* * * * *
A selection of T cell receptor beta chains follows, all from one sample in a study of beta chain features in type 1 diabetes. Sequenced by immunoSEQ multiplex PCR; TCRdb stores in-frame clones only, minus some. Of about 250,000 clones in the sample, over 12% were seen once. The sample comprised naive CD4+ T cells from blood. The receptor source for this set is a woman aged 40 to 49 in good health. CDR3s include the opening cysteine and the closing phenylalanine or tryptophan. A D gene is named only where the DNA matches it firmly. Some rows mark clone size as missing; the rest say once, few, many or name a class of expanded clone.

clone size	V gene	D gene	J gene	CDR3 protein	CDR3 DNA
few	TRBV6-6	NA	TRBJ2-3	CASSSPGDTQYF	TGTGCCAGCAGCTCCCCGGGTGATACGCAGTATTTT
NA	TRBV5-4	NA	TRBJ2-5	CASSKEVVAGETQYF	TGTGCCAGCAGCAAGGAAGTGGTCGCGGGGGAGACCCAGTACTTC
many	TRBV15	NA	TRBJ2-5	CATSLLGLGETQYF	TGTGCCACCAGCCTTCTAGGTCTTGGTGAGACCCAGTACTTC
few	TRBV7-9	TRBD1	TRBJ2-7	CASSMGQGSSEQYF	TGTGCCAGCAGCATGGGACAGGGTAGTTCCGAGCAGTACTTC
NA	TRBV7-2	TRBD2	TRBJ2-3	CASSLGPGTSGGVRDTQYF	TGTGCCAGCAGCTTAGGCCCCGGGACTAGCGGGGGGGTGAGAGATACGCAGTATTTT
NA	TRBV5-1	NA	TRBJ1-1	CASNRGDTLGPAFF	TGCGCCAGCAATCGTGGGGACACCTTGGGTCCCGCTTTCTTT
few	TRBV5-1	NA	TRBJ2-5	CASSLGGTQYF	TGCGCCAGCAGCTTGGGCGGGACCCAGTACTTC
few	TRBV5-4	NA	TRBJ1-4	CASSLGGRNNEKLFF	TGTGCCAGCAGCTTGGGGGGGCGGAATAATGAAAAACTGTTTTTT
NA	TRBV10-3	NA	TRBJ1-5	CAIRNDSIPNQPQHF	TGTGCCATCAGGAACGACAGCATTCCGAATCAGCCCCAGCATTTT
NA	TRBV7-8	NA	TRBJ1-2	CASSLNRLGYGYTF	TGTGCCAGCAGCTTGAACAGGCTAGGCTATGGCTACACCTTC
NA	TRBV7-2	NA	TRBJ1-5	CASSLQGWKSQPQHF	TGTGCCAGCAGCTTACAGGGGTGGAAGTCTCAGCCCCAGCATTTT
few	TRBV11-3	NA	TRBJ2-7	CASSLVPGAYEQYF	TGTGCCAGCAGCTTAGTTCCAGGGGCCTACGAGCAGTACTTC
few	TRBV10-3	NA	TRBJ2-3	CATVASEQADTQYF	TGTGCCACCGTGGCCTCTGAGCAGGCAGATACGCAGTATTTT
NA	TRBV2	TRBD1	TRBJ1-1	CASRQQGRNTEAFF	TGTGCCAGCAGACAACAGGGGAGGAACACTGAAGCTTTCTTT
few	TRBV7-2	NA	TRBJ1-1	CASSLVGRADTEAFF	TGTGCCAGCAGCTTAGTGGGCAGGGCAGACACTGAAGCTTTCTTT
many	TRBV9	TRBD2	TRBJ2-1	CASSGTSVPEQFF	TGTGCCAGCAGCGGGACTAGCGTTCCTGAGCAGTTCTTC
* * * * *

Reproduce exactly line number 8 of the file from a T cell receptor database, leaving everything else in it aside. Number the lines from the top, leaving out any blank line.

NA	TRBV5-1	NA	TRBJ1-1	CASNRGDTLGPAFF	TGCGCCAGCAATCGTGGGGACACCTTGGGTCCCGCTTTCTTT